The Eremites: A first feature to remember
- VENICE 2016: Italian director Ronny Trocker explores a space where man is often defeated by nature
From its very beginning until the playful, even cheeky, last frame, Italian director Ronny Trocker’s first feature, The Eremites [+see also:
film profile], a German-Austrian co-production shown in the Orizzonti sidebar of the Venice International Film Festival, exudes the unpredictability of nature: the story of Albert (an excellent Andreas Lust, bringing to mind a middle-aged Robert Redford with his boyish charm) has many surprises in store, despite a slow pace and a quietness intended to pay homage to the magnificence of nature.
After he ran his way through The Robber [+see also:
interview: Benjamin Heisenberg
film profile], Lust is forced to do lots of hiking in The Eremites: the actor plays Albert, a forty-something man who lives in the German-speaking part of the Italian Alps. Although Albert lives in a valley, where he works in a stone quarry, and he has a comfortable apartment in the city, his parents live on a crumbling farm perched high on the imposing mountain: the views are fantastic, but life is hard in a place where civilisation (with all its advantages and drawbacks) and nature still fight for supremacy. It is no country for old men, and some might say that even the young ones are not welcome here…
It’s obvious from the very beginning that Albert misses his life high up on the mountain. It is also obvious that Trocker, who grew up in a small village in the same region, misses it, too, as The Eremites shows a beautiful, compelling contrast between the comfortable, but noisy and superficial, life in the city and the uncomplicated, serene roughness of the mountain, where disaster can strike at every turn, and every step, gesture, word and thought have a different weight in the rarefied air. No matter the hardships, Albert continuously comes back to his parents’ decaying farm (the art direction element is as important as the house in Tom Browne’s Radiator [+see also:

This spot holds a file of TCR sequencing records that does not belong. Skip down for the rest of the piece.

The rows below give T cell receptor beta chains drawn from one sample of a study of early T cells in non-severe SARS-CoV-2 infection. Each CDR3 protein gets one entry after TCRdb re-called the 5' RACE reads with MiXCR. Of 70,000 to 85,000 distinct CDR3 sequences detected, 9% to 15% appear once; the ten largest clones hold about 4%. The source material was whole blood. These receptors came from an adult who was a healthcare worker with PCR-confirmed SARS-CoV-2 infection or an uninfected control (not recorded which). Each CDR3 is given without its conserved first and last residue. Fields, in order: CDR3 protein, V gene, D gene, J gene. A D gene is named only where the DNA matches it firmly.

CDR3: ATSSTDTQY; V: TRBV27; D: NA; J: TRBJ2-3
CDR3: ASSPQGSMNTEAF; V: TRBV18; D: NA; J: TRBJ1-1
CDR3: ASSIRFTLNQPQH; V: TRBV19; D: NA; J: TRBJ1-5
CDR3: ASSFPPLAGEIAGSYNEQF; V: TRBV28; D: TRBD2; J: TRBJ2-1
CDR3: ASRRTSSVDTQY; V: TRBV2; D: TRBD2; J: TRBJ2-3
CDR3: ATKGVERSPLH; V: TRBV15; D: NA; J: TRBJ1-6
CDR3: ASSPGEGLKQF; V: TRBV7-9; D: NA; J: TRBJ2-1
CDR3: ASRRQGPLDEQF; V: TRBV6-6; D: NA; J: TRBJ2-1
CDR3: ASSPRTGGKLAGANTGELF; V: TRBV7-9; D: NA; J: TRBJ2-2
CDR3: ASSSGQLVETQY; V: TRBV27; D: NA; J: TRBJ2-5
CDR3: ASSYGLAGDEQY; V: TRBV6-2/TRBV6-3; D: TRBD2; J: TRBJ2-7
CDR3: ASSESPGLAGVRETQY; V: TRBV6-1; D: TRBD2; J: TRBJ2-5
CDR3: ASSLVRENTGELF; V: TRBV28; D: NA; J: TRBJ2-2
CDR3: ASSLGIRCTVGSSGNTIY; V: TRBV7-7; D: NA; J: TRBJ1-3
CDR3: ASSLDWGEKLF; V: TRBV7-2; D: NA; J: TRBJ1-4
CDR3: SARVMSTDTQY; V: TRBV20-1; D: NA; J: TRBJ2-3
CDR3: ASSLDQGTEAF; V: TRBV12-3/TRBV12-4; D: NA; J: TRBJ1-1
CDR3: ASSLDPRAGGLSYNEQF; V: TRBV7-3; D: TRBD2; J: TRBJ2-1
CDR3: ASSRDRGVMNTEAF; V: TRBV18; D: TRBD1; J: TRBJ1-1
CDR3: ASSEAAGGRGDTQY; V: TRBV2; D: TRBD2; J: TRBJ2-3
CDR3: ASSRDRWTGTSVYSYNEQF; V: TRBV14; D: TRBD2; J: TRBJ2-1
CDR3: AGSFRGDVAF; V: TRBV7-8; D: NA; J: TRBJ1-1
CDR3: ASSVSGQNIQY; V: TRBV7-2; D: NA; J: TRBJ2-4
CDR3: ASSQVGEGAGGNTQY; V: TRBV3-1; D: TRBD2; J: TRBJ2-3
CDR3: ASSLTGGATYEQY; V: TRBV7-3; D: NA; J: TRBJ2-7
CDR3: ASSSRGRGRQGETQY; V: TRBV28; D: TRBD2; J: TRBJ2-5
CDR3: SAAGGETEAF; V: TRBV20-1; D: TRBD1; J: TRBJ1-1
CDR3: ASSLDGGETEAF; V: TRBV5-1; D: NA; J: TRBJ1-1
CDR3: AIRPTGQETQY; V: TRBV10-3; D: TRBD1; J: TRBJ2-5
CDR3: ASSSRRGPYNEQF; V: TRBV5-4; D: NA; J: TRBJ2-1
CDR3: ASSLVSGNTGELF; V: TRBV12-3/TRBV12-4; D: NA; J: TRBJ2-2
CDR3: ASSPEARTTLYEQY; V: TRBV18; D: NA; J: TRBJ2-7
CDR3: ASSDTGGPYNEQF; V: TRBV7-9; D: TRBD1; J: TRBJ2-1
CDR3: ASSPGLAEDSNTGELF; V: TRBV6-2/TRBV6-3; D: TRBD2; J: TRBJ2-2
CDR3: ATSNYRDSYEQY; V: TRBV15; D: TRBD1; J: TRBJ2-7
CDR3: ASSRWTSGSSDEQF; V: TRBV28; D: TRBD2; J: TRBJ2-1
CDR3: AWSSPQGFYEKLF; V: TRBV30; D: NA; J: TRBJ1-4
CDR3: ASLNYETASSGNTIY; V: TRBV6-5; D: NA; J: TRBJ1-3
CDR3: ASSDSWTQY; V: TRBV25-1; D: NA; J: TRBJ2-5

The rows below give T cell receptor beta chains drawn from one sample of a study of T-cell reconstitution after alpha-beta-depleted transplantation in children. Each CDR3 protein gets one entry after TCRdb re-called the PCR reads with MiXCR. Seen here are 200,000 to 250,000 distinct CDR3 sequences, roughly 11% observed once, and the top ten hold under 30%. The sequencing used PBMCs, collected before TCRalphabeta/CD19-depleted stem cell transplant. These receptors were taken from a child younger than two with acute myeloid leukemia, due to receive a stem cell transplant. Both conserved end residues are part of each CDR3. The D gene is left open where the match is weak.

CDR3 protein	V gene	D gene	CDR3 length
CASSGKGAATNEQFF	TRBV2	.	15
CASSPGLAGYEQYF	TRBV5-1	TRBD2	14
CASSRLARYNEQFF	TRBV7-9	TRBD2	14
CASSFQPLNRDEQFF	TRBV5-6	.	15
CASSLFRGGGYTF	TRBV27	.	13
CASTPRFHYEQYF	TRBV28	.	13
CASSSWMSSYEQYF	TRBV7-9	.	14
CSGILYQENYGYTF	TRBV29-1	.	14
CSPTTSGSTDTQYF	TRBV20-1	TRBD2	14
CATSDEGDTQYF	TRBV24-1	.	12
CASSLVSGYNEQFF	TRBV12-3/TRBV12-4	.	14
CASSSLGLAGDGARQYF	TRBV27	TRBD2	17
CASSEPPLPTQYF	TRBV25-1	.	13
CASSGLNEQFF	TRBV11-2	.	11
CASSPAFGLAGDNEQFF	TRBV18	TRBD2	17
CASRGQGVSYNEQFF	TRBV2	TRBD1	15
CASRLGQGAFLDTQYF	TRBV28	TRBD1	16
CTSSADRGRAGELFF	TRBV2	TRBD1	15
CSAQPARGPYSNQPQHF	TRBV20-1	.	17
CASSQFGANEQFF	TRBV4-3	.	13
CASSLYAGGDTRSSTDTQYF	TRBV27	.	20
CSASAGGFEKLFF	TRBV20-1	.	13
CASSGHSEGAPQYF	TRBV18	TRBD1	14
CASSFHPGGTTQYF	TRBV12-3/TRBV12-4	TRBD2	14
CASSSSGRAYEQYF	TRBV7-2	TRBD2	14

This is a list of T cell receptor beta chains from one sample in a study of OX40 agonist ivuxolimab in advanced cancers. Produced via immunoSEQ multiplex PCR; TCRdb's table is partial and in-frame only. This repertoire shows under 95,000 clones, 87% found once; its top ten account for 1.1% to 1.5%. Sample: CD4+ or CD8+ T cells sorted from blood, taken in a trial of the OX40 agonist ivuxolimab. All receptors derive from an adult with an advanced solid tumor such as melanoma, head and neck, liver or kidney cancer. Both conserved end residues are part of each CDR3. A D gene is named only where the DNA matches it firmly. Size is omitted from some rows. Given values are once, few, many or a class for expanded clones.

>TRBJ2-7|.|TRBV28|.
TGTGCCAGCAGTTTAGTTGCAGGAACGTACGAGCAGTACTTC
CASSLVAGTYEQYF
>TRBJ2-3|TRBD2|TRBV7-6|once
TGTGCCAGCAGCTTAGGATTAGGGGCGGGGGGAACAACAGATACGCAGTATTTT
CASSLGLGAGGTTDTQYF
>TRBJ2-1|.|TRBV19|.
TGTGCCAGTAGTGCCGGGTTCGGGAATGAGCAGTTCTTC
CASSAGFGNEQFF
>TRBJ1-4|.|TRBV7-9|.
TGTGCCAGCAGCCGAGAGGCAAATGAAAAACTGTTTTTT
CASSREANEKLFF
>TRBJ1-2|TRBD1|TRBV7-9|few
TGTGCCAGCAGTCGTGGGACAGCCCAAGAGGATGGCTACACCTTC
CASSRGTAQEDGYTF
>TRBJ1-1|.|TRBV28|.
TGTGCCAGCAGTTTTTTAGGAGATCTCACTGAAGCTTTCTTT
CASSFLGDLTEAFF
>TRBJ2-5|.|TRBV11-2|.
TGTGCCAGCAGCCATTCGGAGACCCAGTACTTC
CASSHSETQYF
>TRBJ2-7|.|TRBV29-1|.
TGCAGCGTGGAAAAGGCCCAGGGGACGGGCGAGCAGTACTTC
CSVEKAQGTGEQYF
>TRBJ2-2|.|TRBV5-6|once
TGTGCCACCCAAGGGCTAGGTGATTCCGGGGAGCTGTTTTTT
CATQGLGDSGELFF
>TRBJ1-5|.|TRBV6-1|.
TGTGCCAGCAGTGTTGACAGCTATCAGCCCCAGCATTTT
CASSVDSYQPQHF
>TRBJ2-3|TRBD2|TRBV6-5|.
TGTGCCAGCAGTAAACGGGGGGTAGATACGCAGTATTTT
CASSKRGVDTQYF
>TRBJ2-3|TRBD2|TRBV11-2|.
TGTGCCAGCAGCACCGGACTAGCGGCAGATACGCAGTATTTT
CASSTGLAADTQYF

film profile], for example), telling himself that he must help his mother Marianne (Ingrid Burkhard, a joy to watch) and father Rudl (Peter Mitterrutzner) get by.
Built as a succession of contrasts between the two ways of life, The Eremites obstinately stresses that down in the valley, people fight with each other for their irrelevant, often petty ambitions, while on the mountain, the fight with nature is as noble as it has ever been since the dawn of civilisation. Marianne and Rudl are eremites of a millenary faith in man’s struggle with nature, while Albert is attracted by both ways of life, which transforms every second that the protagonist spends on screen into a step towards a life-changing decision.
Klemens Hufnagl’s camerawork and Julia Drack’s editing further stress this struggle. The camera moves close to the man’s face when he is in the city, but shies away when in the midst of nature. The frame becomes bigger and bigger, and nature swallows man. Meanwhile, technology seems to fail on the mountain: it should be climbed on foot, its heights mastered by paying the price of effort and sweat. With such a compelling battle, it is amazing that Trocker’s screenplay also manages to offer the audience another two attractive elements: a love story and an interesting workplace drama.
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